Thanks for your helpful inputs. I’m paying attention and will make the necessary changes. Glad you found Chris “likeable.”
    Thanks,
    jim

  5. Leah McKinnon says:

    I liked the beginning – there’s a few questions to be answered (who is missing, why are they missing…. ). I didn’t feel much connection with any of the characters in the first chapter though and I thought it ended too soon.The second chapter was intense and I could identify with the nervous 19-year-old pilot trying to pass an exam. If I thought the whole book was going to include flight terminology I might not read it though.

  6. 10penguins says:

    I don’t think you need Chapter One (which reads more like a prologue). I think if you had skipped Chapter One and went straight into the flying of Chapter Two, I would have gotten into Chapter Two immediately. But, I was looking for “Debbie” and the person you referred to as “him” to also be in Chapter Two. I was confused when they weren’t. I like your character Chris and I love books about flying. “Up and At ‘Em” by Harold E. Hartney is one of my favorite books of all time.

  7. Jim says:

    Thanks. The first chapter was a clumsy attempt to foreshadow a crucial happening about half way into the book. I’ve now edited it out of the manuscript–primarily due to feedback like you’ve provided.

    And your comment about the whole book containing flight terminology is right on. No, the story is much more about interrelationships and how they begin and then fail. There is other mention of flying, but it’s not the main thing in the book. Again, I appreciate your comments, as it helps me understand better what will work for the reader.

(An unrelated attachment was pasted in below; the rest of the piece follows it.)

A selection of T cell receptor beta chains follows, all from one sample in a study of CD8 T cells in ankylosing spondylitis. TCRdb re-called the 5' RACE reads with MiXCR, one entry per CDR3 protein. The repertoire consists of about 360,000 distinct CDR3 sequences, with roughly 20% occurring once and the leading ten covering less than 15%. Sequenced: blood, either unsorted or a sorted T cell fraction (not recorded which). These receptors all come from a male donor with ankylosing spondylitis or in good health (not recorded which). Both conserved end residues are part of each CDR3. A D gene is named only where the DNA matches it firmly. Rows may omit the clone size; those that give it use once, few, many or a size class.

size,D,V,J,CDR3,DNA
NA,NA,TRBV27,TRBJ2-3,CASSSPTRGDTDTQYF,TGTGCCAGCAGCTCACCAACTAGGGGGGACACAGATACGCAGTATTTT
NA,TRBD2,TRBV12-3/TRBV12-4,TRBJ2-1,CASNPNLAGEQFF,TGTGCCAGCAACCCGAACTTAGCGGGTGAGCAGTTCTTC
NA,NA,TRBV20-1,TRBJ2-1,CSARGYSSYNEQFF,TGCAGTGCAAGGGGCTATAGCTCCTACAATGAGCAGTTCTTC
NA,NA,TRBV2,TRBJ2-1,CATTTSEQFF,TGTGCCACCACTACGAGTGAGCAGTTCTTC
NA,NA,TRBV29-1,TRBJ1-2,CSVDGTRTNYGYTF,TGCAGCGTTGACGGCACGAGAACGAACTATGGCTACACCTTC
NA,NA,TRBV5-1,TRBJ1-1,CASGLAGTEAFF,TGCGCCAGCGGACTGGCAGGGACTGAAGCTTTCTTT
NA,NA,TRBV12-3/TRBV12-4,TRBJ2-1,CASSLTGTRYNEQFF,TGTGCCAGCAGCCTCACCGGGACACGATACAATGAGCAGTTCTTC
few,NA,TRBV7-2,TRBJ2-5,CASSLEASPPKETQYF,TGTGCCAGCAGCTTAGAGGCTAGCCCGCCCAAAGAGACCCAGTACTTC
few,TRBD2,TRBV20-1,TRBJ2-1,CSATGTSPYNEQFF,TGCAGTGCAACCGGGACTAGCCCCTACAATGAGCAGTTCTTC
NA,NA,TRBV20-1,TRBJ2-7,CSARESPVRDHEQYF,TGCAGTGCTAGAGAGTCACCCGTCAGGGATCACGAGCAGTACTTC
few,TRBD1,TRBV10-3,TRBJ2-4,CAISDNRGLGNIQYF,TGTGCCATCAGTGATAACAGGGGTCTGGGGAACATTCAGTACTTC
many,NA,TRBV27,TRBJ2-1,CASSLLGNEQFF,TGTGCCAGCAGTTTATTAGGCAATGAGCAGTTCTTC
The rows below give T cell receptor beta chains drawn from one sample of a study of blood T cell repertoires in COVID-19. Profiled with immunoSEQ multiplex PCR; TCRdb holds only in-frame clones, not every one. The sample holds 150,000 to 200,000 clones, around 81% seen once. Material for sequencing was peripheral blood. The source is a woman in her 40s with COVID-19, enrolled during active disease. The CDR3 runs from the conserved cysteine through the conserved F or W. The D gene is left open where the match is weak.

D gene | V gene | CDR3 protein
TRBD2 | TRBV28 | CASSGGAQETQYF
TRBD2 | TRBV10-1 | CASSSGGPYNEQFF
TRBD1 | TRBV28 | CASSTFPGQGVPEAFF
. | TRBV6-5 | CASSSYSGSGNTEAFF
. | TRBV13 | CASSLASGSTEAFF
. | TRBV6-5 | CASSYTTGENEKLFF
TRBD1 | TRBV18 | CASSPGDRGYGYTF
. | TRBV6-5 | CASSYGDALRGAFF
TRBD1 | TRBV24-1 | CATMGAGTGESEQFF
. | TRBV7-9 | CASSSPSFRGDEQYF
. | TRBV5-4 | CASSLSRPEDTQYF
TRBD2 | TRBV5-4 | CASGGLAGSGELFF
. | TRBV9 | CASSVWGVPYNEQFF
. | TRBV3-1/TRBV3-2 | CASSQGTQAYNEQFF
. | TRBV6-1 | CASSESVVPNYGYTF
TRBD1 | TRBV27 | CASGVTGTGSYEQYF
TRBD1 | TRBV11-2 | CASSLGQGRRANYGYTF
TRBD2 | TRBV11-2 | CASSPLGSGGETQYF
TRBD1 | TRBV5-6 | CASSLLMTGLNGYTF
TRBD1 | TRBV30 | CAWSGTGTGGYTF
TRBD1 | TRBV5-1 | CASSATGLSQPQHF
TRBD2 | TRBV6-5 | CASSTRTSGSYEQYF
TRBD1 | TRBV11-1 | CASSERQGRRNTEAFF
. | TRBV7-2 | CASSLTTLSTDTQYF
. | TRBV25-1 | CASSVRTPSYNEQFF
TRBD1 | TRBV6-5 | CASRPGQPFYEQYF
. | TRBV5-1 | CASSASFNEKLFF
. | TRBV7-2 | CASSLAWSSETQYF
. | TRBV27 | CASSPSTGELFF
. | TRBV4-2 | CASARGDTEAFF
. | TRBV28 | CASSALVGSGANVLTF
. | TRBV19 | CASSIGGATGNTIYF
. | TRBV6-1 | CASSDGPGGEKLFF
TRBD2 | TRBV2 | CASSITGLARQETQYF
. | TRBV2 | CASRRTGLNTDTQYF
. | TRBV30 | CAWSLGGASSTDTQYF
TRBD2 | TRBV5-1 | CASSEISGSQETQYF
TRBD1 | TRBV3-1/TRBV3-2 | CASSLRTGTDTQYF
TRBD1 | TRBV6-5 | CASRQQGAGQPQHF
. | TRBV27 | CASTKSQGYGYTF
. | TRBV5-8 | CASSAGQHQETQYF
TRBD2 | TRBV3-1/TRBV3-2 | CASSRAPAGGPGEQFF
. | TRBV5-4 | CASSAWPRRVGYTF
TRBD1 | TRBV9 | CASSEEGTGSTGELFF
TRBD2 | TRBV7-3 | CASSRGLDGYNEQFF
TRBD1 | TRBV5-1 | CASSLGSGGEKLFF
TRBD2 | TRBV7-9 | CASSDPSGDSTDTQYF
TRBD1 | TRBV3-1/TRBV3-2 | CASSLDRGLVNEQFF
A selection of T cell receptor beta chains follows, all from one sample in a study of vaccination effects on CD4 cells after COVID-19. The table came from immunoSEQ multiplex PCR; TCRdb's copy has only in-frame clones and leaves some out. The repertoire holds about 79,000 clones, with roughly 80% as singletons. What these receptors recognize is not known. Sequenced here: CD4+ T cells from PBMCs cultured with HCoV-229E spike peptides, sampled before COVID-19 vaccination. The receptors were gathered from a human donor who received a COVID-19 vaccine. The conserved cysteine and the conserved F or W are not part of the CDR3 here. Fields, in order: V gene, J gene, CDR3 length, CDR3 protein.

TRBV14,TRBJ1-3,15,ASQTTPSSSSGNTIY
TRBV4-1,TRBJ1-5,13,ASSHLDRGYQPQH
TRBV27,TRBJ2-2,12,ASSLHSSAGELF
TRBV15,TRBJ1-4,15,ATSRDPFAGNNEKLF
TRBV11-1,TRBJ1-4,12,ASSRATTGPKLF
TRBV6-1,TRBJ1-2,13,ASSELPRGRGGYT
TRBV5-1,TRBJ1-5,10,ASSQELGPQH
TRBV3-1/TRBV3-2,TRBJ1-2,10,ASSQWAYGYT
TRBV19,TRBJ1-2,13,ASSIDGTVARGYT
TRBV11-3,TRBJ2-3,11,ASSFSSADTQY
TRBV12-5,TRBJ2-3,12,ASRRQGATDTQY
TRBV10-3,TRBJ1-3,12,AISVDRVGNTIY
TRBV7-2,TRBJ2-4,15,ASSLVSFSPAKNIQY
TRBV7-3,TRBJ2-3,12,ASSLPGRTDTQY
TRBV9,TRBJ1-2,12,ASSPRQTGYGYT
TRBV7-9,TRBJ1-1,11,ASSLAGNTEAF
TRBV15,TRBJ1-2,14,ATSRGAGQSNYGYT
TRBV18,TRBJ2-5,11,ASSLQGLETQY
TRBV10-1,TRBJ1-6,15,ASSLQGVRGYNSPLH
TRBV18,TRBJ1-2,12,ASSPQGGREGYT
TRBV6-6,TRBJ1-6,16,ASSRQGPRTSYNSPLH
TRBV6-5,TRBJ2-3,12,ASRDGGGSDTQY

Thanks,
    jim

  8. cbowers911 says:

    I think it would be best to have the contents of Chapter 1 as the prologue.

    I was immediately drawn into the main character as well as how the story will unfold. It would be hard to follow this book for those of us that are not familiar with aviation terminology. I think this book has great potential and I would be more than willing to purchase it once it hits Amazon.

    • Jim says:

      Yeah, actually chapt 1 was a bad attempt at foreshadowing something that happens about half way through the story. I’ve since eliminated the short chapt 1.

      There is some aviation terminology sprinkled in the book, but it’s not full of it–that’s not the main story line. Rather, the story is really about Chris finding his way in life. It’s about interpersonal relationships being made–and lost.

      Thanks. Glad to know I have one buyer 🙂

  9. Rick Sherman says:

    I thought it was pretty good. I agree about the first chapter being a longer. There’s really nothing there that made me want to keep reading. Who are these characters? I’d find a way to give some more information. In chapter two, what kind of plane is it? Help us non-pilots to visualize it a bit better. What about the airport/landing strip? Where other planes parked so he had to jocky around them? I guess what I was a bit vague on, was it’s difficult to visualize something without at least some inkling of a foundation of description. All in all, I found it pretty good and would read chapter three in hopes of answering some of my questions. Good work!

    • Jim says:

      Thanks for your helpful critique, Rick. I’ll add in some description about the airport itself–good call! On the first chapter, yeah, it needs to be eliminated, and it has been since this was published. My editor didn’t like it, either.

      Thanks.

  10. Scott Sword says:

    As an also has been pilot I enjoyed your description of how it felt to be in the seat for the PP exam. You pretty much nailed my memories.